Forum: Ruby on Rails serving images with send_file performance issue

Announcement (2017-05-07): www.ruby-forum.com is now read-only since I unfortunately do not have the time to support and maintain the forum any more. Please see rubyonrails.org/community and ruby-lang.org/en/community for other Rails- und Ruby-related community platforms.
Robbie S. (Guest)
on 2007-03-13 12:39
I've got an app serving images on the filesystem from outside the
/public directory so I can authenticate users first.

I'm serving the images and thumbnails up using send_file, (1 large 60k
image and 9 6k thumbnails) in one view, and it seems a bit sluggish. Is
this just because of my crappy old windows box running in development
mode - or is each request to serve up an image from an action in the
controller slowing the app down?
Tom F. (Guest)
on 2007-03-14 06:50
(Received via mailing list)
Action caching will help improve matters, but if you need to
authenticate for every image, you are already in a bad place for
performance.

Lighttpd and I'm sure other servers have a way of serving 'secure'
downloads.  This works by putting a token into the URL for each image
when you generate the HTML.  This token will expire shortly, so only
that user will be able to read those images.  The images are then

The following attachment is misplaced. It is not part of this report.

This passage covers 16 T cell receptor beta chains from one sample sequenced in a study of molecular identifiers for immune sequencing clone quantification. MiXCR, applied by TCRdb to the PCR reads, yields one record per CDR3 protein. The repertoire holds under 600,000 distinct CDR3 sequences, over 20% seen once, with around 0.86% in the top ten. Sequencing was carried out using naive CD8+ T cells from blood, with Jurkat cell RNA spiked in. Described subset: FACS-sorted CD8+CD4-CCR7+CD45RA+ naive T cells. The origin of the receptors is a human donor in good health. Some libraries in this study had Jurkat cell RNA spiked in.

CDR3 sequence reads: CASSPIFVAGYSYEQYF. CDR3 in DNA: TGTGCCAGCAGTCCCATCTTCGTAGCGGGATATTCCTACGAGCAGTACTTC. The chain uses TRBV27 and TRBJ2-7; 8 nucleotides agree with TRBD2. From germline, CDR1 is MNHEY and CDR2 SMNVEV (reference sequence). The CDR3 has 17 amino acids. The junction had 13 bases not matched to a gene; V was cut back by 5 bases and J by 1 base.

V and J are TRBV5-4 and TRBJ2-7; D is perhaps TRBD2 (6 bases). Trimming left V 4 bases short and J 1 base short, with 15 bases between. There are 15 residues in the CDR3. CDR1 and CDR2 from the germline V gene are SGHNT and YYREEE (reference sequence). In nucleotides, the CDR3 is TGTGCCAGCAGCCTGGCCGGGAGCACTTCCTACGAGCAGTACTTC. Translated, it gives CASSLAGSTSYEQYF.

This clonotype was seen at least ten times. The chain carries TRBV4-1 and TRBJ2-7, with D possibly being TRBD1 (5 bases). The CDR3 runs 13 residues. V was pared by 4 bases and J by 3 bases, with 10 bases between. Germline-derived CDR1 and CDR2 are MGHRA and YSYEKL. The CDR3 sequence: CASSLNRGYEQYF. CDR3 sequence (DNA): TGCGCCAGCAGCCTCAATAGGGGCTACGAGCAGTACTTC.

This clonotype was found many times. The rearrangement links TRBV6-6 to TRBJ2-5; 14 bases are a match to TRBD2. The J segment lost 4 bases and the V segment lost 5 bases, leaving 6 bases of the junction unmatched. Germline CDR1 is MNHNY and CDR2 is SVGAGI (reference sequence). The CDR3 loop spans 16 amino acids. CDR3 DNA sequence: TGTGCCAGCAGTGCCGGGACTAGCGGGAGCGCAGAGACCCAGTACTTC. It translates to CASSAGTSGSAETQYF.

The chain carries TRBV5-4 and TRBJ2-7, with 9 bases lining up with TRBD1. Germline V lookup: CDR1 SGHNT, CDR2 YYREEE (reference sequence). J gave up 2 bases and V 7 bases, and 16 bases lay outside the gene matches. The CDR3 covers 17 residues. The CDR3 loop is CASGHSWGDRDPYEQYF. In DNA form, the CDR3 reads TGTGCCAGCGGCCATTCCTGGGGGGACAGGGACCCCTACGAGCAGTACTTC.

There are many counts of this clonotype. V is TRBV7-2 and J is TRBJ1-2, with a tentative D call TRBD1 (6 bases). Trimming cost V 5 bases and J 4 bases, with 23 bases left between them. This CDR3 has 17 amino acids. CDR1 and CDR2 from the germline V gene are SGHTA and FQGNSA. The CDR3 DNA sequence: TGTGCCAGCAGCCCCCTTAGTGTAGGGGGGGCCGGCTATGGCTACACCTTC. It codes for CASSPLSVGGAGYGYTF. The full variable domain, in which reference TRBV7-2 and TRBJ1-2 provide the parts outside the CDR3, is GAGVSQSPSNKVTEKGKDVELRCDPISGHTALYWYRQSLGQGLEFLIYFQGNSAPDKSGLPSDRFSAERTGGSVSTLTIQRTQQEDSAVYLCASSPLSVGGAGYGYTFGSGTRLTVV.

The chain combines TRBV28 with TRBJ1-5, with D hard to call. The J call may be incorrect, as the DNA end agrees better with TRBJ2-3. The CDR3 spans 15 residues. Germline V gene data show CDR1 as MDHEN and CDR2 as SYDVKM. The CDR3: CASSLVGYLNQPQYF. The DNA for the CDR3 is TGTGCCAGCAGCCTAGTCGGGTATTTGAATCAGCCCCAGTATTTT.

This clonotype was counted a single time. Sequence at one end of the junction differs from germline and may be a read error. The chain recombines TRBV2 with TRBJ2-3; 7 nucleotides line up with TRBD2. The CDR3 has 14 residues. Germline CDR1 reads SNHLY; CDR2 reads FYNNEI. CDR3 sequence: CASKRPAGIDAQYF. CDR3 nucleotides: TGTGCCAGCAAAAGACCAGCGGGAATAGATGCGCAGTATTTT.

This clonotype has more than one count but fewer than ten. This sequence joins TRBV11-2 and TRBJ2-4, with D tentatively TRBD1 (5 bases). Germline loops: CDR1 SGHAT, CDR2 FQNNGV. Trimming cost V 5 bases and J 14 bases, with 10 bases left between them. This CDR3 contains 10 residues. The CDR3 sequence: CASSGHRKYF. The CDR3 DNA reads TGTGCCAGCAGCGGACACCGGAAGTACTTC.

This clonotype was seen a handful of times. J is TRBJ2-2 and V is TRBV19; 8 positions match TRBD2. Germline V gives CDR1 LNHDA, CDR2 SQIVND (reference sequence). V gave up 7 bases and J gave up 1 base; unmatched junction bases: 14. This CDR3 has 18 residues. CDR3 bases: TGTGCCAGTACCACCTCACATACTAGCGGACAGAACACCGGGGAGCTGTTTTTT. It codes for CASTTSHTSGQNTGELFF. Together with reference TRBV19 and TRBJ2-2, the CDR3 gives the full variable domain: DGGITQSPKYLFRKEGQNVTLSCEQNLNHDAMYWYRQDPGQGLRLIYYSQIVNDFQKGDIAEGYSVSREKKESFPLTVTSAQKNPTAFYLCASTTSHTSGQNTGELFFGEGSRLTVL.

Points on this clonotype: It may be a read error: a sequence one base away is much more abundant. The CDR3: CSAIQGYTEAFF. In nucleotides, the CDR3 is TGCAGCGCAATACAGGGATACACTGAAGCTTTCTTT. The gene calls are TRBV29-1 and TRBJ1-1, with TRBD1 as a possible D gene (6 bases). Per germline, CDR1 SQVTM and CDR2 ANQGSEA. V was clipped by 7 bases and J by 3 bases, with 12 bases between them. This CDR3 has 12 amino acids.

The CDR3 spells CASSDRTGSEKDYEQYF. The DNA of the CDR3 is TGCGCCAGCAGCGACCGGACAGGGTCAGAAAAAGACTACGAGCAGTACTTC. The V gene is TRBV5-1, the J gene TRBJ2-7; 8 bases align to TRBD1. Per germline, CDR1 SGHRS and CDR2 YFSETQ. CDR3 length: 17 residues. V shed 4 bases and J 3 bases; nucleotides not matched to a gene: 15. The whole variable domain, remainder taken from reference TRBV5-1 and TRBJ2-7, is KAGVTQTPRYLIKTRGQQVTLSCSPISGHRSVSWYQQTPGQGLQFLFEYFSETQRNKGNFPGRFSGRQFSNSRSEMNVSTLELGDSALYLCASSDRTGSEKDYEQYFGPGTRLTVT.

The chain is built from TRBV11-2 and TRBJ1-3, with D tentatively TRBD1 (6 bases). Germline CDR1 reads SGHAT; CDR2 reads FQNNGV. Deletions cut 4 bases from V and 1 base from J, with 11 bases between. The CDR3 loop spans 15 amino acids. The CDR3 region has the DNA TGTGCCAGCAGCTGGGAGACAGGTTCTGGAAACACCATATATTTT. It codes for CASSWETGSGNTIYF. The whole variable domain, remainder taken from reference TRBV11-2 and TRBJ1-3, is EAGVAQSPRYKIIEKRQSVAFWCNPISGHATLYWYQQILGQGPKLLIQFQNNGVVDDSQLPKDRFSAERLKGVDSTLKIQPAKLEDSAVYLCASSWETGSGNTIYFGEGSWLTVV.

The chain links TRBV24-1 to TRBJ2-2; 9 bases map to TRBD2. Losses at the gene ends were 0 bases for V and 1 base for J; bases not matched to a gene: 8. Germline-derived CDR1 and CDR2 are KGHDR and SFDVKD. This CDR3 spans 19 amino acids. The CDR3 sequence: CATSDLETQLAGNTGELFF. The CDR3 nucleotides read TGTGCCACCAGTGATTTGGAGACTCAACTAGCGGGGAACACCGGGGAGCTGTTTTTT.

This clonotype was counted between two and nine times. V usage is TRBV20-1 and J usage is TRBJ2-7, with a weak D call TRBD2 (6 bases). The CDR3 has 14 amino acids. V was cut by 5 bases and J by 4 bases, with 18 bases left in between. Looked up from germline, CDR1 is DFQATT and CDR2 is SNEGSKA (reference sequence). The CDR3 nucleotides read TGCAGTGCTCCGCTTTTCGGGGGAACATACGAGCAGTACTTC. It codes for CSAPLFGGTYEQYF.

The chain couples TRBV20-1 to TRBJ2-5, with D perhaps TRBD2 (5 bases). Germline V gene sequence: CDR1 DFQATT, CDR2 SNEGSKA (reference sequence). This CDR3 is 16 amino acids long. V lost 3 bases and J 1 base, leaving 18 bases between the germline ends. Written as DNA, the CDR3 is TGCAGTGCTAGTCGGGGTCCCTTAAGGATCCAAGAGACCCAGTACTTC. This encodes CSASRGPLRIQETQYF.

served directly by the web server (but only if the token is valid).
I've seen this technique used for downloading purchased MP3 files, and
it worked as advertised.

More info (including a Rails example) at the mod_secdownload page:
http://trac.lighttpd.net/trac/wiki/Docs%3AModSecDownload



On Mar 13, 3:39 am, Robbie S. <removed_email_address@domain.invalid>
Robbie S. (Guest)
on 2007-03-14 07:18
thanks Tom - after some more research it appears that Mongrel (which I'm
using) seems to be playing a large part in the problem. I read about
using lighttpd and the X-send-file header, which might work better.
Tom F. (Guest)
on 2007-03-14 07:28
(Received via mailing list)
I have a plugin that extends Rails Action Caching to use the X-
Sendfile header on lighttpd or the equivalent on nginx to send the
cached file, so your Rails code only needs to care about action
caching, and all the magic will be enabled by the server
configuration.

More info here: http://agilewebdevelopment.com/plugins/action_cache


On Mar 13, 10:18 pm, Robbie S. <rails-mailing-l...@andreas-
PeteSalty (Guest)
on 2007-03-14 09:25
(Received via mailing list)
There's a gem that is supposed to take care of this on Mongrel,
although I haven't tried it. We're about to tackle the same issue so
if you use this and it works for you would you mind dropping us a
line?

http://rubyforge.org/projects/msend-file/

Dale

On Mar 13, 9:18 pm, Robbie S. <removed_email_address@domain.invalid>
This topic is locked and can not be replied to.